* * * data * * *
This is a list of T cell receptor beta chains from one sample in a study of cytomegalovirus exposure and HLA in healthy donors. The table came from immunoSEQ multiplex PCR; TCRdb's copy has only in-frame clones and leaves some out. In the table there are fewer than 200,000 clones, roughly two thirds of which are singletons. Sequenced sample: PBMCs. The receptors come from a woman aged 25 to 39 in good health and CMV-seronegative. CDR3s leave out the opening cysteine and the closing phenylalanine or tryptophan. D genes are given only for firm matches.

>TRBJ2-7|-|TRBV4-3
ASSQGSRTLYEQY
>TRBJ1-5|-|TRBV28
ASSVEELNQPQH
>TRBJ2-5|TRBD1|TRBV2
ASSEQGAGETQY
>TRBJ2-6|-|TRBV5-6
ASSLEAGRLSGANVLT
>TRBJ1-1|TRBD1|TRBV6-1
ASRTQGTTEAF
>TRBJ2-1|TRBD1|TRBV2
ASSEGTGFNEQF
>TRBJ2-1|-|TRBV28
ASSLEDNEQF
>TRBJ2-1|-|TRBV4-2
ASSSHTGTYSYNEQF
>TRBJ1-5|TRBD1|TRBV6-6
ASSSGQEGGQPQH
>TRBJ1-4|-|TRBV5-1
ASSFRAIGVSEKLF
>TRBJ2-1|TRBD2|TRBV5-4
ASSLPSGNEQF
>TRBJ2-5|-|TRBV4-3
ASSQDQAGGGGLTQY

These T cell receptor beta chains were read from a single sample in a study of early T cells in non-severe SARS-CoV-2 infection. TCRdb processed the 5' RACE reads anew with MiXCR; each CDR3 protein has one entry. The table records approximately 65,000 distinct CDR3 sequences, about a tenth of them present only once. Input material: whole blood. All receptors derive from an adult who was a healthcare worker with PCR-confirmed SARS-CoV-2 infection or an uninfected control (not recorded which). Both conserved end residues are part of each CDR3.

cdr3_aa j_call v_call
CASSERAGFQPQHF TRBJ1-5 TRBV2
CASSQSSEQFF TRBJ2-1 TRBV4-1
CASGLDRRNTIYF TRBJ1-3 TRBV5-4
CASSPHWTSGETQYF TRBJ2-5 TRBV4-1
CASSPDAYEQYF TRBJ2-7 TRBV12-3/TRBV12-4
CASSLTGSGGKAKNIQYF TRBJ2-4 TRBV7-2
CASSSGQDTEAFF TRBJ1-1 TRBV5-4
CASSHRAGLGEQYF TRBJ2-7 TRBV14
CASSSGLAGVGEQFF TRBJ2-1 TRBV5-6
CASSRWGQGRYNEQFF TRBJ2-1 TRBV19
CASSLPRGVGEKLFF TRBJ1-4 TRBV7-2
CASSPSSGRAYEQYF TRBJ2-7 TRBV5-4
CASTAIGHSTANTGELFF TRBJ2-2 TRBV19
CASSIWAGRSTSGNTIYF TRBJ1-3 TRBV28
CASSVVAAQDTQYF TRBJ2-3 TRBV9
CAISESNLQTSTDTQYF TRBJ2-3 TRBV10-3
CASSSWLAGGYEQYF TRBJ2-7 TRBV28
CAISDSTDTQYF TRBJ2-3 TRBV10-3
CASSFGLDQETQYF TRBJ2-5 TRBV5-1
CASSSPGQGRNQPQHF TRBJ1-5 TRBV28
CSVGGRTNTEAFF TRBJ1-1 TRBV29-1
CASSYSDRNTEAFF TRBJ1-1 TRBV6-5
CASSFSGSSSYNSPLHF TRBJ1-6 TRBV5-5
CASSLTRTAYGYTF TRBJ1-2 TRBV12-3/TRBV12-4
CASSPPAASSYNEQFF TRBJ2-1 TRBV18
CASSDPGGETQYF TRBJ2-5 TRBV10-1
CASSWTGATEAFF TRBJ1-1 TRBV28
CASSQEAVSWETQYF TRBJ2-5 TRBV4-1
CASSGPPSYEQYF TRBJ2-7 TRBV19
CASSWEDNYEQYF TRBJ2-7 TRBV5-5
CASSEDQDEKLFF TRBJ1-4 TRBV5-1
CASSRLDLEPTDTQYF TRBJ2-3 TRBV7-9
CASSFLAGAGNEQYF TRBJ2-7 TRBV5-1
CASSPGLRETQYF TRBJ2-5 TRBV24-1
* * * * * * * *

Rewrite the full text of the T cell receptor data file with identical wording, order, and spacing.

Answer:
This is a list of T cell receptor beta chains from one sample in a study of cytomegalovirus exposure and HLA in healthy donors. The table came from immunoSEQ multiplex PCR; TCRdb's copy has only in-frame clones and leaves some out. In the table there are fewer than 200,000 clones, roughly two thirds of which are singletons. Sequenced sample: PBMCs. The receptors come from a woman aged 25 to 39 in good health and CMV-seronegative. CDR3s leave out the opening cysteine and the closing phenylalanine or tryptophan. D genes are given only for firm matches.

>TRBJ2-7|-|TRBV4-3
ASSQGSRTLYEQY
>TRBJ1-5|-|TRBV28
ASSVEELNQPQH
>TRBJ2-5|TRBD1|TRBV2
ASSEQGAGETQY
>TRBJ2-6|-|TRBV5-6
ASSLEAGRLSGANVLT
>TRBJ1-1|TRBD1|TRBV6-1
ASRTQGTTEAF
>TRBJ2-1|TRBD1|TRBV2
ASSEGTGFNEQF
>TRBJ2-1|-|TRBV28
ASSLEDNEQF
>TRBJ2-1|-|TRBV4-2
ASSSHTGTYSYNEQF
>TRBJ1-5|TRBD1|TRBV6-6
ASSSGQEGGQPQH
>TRBJ1-4|-|TRBV5-1
ASSFRAIGVSEKLF
>TRBJ2-1|TRBD2|TRBV5-4
ASSLPSGNEQF
>TRBJ2-5|-|TRBV4-3
ASSQDQAGGGGLTQY

These T cell receptor beta chains were read from a single sample in a study of early T cells in non-severe SARS-CoV-2 infection. TCRdb processed the 5' RACE reads anew with MiXCR; each CDR3 protein has one entry. The table records approximately 65,000 distinct CDR3 sequences, about a tenth of them present only once. Input material: whole blood. All receptors derive from an adult who was a healthcare worker with PCR-confirmed SARS-CoV-2 infection or an uninfected control (not recorded which). Both conserved end residues are part of each CDR3.

cdr3_aa j_call v_call
CASSERAGFQPQHF TRBJ1-5 TRBV2
CASSQSSEQFF TRBJ2-1 TRBV4-1
CASGLDRRNTIYF TRBJ1-3 TRBV5-4
CASSPHWTSGETQYF TRBJ2-5 TRBV4-1
CASSPDAYEQYF TRBJ2-7 TRBV12-3/TRBV12-4
CASSLTGSGGKAKNIQYF TRBJ2-4 TRBV7-2
CASSSGQDTEAFF TRBJ1-1 TRBV5-4
CASSHRAGLGEQYF TRBJ2-7 TRBV14
CASSSGLAGVGEQFF TRBJ2-1 TRBV5-6
CASSRWGQGRYNEQFF TRBJ2-1 TRBV19
CASSLPRGVGEKLFF TRBJ1-4 TRBV7-2
CASSPSSGRAYEQYF TRBJ2-7 TRBV5-4
CASTAIGHSTANTGELFF TRBJ2-2 TRBV19
CASSIWAGRSTSGNTIYF TRBJ1-3 TRBV28
CASSVVAAQDTQYF TRBJ2-3 TRBV9
CAISESNLQTSTDTQYF TRBJ2-3 TRBV10-3
CASSSWLAGGYEQYF TRBJ2-7 TRBV28
CAISDSTDTQYF TRBJ2-3 TRBV10-3
CASSFGLDQETQYF TRBJ2-5 TRBV5-1
CASSSPGQGRNQPQHF TRBJ1-5 TRBV28
CSVGGRTNTEAFF TRBJ1-1 TRBV29-1
CASSYSDRNTEAFF TRBJ1-1 TRBV6-5
CASSFSGSSSYNSPLHF TRBJ1-6 TRBV5-5
CASSLTRTAYGYTF TRBJ1-2 TRBV12-3/TRBV12-4
CASSPPAASSYNEQFF TRBJ2-1 TRBV18
CASSDPGGETQYF TRBJ2-5 TRBV10-1
CASSWTGATEAFF TRBJ1-1 TRBV28
CASSQEAVSWETQYF TRBJ2-5 TRBV4-1
CASSGPPSYEQYF TRBJ2-7 TRBV19
CASSWEDNYEQYF TRBJ2-7 TRBV5-5
CASSEDQDEKLFF TRBJ1-4 TRBV5-1
CASSRLDLEPTDTQYF TRBJ2-3 TRBV7-9
CASSFLAGAGNEQYF TRBJ2-7 TRBV5-1
CASSPGLRETQYF TRBJ2-5 TRBV24-1